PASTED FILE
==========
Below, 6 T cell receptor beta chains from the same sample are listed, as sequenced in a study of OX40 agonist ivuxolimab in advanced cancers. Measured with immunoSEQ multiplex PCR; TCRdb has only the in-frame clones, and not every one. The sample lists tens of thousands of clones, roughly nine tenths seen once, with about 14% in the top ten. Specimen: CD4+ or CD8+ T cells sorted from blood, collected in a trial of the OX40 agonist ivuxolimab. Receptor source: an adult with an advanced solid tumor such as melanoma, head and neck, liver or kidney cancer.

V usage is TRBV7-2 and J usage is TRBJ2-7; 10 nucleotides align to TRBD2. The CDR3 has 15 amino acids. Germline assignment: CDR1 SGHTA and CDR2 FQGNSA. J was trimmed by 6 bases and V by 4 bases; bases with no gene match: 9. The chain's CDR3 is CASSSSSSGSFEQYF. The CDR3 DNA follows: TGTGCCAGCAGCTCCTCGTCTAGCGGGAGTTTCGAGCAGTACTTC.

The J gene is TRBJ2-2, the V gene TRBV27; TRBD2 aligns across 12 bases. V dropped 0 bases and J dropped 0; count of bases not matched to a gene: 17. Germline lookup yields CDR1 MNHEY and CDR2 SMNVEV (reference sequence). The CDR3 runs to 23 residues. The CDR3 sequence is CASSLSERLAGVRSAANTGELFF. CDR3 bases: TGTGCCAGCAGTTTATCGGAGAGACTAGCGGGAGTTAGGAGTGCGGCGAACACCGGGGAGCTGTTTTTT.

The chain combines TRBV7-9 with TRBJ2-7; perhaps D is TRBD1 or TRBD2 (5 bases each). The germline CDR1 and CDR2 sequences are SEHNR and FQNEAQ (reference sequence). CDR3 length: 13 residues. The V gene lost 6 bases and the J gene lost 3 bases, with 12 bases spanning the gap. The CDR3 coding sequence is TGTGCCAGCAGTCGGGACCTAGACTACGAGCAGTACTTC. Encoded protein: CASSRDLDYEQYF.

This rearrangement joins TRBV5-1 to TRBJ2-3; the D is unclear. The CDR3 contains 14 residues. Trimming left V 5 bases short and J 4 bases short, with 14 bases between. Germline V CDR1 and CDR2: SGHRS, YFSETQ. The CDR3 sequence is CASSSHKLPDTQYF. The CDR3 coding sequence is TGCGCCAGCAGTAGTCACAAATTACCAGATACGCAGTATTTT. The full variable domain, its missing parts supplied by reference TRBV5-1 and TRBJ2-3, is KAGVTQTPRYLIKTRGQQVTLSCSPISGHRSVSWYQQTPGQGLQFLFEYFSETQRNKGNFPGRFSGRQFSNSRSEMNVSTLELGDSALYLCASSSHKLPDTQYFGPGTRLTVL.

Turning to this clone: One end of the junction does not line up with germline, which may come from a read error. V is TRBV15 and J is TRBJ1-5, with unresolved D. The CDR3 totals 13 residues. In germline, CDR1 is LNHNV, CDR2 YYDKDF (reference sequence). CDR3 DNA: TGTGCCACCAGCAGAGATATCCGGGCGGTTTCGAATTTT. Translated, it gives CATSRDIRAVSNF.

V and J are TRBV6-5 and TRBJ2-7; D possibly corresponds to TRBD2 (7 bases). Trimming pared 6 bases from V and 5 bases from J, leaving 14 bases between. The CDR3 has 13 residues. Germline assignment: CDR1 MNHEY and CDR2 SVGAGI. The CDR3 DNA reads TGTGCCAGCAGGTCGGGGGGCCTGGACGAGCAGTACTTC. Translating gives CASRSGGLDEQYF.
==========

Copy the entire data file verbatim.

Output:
Below, 6 T cell receptor beta chains from the same sample are listed, as sequenced in a study of OX40 agonist ivuxolimab in advanced cancers. Measured with immunoSEQ multiplex PCR; TCRdb has only the in-frame clones, and not every one. The sample lists tens of thousands of clones, roughly nine tenths seen once, with about 14% in the top ten. Specimen: CD4+ or CD8+ T cells sorted from blood, collected in a trial of the OX40 agonist ivuxolimab. Receptor source: an adult with an advanced solid tumor such as melanoma, head and neck, liver or kidney cancer.

V usage is TRBV7-2 and J usage is TRBJ2-7; 10 nucleotides align to TRBD2. The CDR3 has 15 amino acids. Germline assignment: CDR1 SGHTA and CDR2 FQGNSA. J was trimmed by 6 bases and V by 4 bases; bases with no gene match: 9. The chain's CDR3 is CASSSSSSGSFEQYF. The CDR3 DNA follows: TGTGCCAGCAGCTCCTCGTCTAGCGGGAGTTTCGAGCAGTACTTC.

The J gene is TRBJ2-2, the V gene TRBV27; TRBD2 aligns across 12 bases. V dropped 0 bases and J dropped 0; count of bases not matched to a gene: 17. Germline lookup yields CDR1 MNHEY and CDR2 SMNVEV (reference sequence). The CDR3 runs to 23 residues. The CDR3 sequence is CASSLSERLAGVRSAANTGELFF. CDR3 bases: TGTGCCAGCAGTTTATCGGAGAGACTAGCGGGAGTTAGGAGTGCGGCGAACACCGGGGAGCTGTTTTTT.

The chain combines TRBV7-9 with TRBJ2-7; perhaps D is TRBD1 or TRBD2 (5 bases each). The germline CDR1 and CDR2 sequences are SEHNR and FQNEAQ (reference sequence). CDR3 length: 13 residues. The V gene lost 6 bases and the J gene lost 3 bases, with 12 bases spanning the gap. The CDR3 coding sequence is TGTGCCAGCAGTCGGGACCTAGACTACGAGCAGTACTTC. Encoded protein: CASSRDLDYEQYF.

This rearrangement joins TRBV5-1 to TRBJ2-3; the D is unclear. The CDR3 contains 14 residues. Trimming left V 5 bases short and J 4 bases short, with 14 bases between. Germline V CDR1 and CDR2: SGHRS, YFSETQ. The CDR3 sequence is CASSSHKLPDTQYF. The CDR3 coding sequence is TGCGCCAGCAGTAGTCACAAATTACCAGATACGCAGTATTTT. The full variable domain, its missing parts supplied by reference TRBV5-1 and TRBJ2-3, is KAGVTQTPRYLIKTRGQQVTLSCSPISGHRSVSWYQQTPGQGLQFLFEYFSETQRNKGNFPGRFSGRQFSNSRSEMNVSTLELGDSALYLCASSSHKLPDTQYFGPGTRLTVL.

Turning to this clone: One end of the junction does not line up with germline, which may come from a read error. V is TRBV15 and J is TRBJ1-5, with unresolved D. The CDR3 totals 13 residues. In germline, CDR1 is LNHNV, CDR2 YYDKDF (reference sequence). CDR3 DNA: TGTGCCACCAGCAGAGATATCCGGGCGGTTTCGAATTTT. Translated, it gives CATSRDIRAVSNF.

V and J are TRBV6-5 and TRBJ2-7; D possibly corresponds to TRBD2 (7 bases). Trimming pared 6 bases from V and 5 bases from J, leaving 14 bases between. The CDR3 has 13 residues. Germline assignment: CDR1 MNHEY and CDR2 SVGAGI. The CDR3 DNA reads TGTGCCAGCAGGTCGGGGGGCCTGGACGAGCAGTACTTC. Translating gives CASRSGGLDEQYF.